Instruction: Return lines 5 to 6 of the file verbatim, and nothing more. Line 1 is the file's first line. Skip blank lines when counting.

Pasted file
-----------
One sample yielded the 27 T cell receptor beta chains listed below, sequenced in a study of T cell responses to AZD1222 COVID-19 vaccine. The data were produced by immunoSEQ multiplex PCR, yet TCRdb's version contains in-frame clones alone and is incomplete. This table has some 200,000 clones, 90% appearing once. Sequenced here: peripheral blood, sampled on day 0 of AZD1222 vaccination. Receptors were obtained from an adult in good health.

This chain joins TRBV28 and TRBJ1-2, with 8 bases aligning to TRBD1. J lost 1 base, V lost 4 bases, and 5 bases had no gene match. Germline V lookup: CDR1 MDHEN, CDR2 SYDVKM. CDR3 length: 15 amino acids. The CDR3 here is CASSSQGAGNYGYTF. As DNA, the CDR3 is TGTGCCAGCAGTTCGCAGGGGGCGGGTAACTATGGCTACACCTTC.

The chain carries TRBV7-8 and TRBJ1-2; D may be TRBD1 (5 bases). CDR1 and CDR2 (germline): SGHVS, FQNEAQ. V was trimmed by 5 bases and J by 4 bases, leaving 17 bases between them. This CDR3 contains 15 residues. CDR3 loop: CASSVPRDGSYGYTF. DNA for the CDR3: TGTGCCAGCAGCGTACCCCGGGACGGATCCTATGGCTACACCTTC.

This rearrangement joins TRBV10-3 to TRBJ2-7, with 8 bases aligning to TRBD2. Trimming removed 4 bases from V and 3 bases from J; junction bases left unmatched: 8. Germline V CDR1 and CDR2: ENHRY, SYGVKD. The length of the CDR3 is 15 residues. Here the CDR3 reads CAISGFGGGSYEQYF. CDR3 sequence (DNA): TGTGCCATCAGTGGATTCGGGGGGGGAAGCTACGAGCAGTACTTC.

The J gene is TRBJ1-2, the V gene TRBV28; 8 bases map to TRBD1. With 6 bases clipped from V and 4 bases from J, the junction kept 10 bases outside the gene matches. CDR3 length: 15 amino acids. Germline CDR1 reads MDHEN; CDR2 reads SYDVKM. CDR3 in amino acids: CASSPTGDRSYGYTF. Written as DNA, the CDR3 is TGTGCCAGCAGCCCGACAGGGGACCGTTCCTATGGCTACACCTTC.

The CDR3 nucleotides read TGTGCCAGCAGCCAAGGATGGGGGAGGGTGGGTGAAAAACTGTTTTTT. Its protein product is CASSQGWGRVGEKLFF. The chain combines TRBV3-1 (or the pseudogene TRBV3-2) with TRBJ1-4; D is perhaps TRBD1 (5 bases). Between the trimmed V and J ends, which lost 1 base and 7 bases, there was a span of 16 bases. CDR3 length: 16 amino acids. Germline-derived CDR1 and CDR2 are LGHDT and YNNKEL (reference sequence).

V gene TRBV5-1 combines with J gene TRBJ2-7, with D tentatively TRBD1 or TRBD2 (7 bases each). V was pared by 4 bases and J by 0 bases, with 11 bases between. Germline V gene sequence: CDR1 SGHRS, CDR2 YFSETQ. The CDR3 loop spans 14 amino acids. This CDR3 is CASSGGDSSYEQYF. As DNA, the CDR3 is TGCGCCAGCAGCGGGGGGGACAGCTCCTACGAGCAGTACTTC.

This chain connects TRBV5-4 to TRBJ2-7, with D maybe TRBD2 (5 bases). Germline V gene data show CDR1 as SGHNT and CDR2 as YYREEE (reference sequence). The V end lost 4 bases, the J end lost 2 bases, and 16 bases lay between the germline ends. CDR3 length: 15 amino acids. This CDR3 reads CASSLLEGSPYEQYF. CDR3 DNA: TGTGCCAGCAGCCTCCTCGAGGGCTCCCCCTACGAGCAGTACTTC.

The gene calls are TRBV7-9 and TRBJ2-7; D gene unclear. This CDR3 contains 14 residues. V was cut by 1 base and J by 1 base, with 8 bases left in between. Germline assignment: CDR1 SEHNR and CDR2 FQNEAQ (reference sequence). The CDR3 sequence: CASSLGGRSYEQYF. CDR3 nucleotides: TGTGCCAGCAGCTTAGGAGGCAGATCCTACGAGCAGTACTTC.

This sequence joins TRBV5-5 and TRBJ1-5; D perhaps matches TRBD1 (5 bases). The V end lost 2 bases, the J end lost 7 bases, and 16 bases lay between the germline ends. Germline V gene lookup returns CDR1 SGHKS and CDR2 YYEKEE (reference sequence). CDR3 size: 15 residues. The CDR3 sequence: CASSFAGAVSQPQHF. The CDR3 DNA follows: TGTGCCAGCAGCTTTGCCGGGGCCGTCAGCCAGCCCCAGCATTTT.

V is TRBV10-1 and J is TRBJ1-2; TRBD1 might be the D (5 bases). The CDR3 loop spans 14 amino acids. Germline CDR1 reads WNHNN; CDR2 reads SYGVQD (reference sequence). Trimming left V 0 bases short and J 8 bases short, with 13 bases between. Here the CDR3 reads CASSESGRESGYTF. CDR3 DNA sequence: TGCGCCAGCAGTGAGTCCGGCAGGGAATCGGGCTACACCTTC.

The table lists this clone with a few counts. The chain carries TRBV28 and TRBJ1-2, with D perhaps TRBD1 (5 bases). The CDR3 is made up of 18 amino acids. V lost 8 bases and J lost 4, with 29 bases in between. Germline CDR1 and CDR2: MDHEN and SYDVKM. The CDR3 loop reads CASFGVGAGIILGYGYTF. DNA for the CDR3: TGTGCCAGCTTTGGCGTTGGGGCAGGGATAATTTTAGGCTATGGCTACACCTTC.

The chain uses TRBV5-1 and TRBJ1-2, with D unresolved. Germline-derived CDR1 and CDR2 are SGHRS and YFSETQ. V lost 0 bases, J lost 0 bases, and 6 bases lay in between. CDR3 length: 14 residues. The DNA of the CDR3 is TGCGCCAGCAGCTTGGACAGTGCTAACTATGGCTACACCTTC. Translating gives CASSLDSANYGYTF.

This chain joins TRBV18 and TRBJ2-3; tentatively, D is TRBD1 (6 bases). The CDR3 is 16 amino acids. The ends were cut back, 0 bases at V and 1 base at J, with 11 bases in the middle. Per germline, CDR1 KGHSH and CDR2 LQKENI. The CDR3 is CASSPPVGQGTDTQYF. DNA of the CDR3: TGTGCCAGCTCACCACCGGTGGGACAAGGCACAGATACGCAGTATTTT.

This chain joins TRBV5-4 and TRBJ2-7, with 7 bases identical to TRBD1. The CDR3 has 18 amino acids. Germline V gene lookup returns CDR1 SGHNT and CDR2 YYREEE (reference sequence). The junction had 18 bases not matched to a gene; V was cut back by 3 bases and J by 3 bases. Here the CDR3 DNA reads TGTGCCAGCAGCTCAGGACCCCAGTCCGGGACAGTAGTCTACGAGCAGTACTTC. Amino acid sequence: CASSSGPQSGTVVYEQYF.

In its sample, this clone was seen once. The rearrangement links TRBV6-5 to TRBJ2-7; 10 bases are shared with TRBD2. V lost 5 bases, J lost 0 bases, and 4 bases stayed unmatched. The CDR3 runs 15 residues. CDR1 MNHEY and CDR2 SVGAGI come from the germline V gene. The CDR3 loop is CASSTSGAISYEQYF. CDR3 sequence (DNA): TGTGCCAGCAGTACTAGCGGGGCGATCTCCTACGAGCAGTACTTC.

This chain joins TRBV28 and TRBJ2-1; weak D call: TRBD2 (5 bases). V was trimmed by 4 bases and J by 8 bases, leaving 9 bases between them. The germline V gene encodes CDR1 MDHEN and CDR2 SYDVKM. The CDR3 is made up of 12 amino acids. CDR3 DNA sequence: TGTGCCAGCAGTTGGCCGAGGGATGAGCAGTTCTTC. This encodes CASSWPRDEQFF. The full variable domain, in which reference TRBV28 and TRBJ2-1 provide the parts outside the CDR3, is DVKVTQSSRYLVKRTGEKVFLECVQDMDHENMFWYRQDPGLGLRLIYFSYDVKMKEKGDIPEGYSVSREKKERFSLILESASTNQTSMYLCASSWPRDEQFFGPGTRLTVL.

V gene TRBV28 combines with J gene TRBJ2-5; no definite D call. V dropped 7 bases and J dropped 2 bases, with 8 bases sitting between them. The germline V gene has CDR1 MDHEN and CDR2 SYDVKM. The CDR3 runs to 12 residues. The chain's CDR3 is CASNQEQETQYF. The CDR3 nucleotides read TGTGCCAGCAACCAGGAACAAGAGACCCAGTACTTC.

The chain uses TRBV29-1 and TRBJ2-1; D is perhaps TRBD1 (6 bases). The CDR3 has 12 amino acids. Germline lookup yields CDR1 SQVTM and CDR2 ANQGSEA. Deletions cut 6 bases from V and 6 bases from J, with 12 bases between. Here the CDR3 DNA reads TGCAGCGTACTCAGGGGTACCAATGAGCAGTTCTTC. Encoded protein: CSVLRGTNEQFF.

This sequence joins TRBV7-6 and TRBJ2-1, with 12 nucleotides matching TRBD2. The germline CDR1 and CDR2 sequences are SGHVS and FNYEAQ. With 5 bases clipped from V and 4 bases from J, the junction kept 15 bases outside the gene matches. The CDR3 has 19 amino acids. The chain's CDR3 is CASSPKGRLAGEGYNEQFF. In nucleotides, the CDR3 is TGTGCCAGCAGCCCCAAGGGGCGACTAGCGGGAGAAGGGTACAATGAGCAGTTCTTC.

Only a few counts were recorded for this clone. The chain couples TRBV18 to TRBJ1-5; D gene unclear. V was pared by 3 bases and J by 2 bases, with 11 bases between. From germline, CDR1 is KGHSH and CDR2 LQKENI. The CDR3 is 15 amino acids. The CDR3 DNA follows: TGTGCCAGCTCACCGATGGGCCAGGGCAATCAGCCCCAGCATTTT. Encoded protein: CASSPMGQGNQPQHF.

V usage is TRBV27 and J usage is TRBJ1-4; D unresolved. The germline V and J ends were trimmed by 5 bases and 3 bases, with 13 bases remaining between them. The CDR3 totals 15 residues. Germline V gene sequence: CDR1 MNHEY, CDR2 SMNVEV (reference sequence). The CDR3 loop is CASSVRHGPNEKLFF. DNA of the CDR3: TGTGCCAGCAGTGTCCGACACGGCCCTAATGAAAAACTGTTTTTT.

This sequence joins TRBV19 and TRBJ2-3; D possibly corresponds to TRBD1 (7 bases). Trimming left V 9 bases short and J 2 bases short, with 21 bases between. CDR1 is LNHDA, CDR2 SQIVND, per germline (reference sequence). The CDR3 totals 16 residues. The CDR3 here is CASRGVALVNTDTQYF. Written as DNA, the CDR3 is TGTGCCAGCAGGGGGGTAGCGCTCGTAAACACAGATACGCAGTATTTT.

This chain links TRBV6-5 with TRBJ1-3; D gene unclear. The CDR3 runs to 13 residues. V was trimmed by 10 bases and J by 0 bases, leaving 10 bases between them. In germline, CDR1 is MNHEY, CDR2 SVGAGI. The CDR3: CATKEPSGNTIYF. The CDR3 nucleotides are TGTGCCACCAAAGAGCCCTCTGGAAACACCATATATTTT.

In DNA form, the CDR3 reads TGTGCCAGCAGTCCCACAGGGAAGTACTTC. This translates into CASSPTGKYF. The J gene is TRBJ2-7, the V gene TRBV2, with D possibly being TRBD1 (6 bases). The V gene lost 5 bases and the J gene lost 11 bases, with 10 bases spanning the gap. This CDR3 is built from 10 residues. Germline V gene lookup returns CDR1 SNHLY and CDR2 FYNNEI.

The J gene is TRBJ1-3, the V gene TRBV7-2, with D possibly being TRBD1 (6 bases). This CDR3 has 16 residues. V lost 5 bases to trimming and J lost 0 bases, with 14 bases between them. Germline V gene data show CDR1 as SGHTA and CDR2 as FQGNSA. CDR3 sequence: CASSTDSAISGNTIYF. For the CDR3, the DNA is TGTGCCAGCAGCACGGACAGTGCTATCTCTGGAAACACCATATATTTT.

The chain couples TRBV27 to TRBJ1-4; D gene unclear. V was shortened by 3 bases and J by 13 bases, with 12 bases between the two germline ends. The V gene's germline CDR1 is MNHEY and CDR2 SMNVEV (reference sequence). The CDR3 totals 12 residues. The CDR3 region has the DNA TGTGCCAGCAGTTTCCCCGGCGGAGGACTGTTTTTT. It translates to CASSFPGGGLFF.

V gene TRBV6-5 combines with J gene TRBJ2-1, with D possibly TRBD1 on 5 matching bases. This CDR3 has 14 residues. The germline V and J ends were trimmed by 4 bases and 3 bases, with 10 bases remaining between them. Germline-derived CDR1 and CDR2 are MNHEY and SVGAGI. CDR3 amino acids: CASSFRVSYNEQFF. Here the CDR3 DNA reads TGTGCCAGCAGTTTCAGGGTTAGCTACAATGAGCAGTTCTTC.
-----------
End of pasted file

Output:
The J gene is TRBJ1-2, the V gene TRBV28; 8 bases map to TRBD1. With 6 bases clipped from V and 4 bases from J, the junction kept 10 bases outside the gene matches. CDR3 length: 15 amino acids. Germline CDR1 reads MDHEN; CDR2 reads SYDVKM. CDR3 in amino acids: CASSPTGDRSYGYTF. Written as DNA, the CDR3 is TGTGCCAGCAGCCCGACAGGGGACCGTTCCTATGGCTACACCTTC.

The CDR3 nucleotides read TGTGCCAGCAGCCAAGGATGGGGGAGGGTGGGTGAAAAACTGTTTTTT. Its protein product is CASSQGWGRVGEKLFF. The chain combines TRBV3-1 (or the pseudogene TRBV3-2) with TRBJ1-4; D is perhaps TRBD1 (5 bases). Between the trimmed V and J ends, which lost 1 base and 7 bases, there was a span of 16 bases. CDR3 length: 16 amino acids. Germline-derived CDR1 and CDR2 are LGHDT and YNNKEL (reference sequence).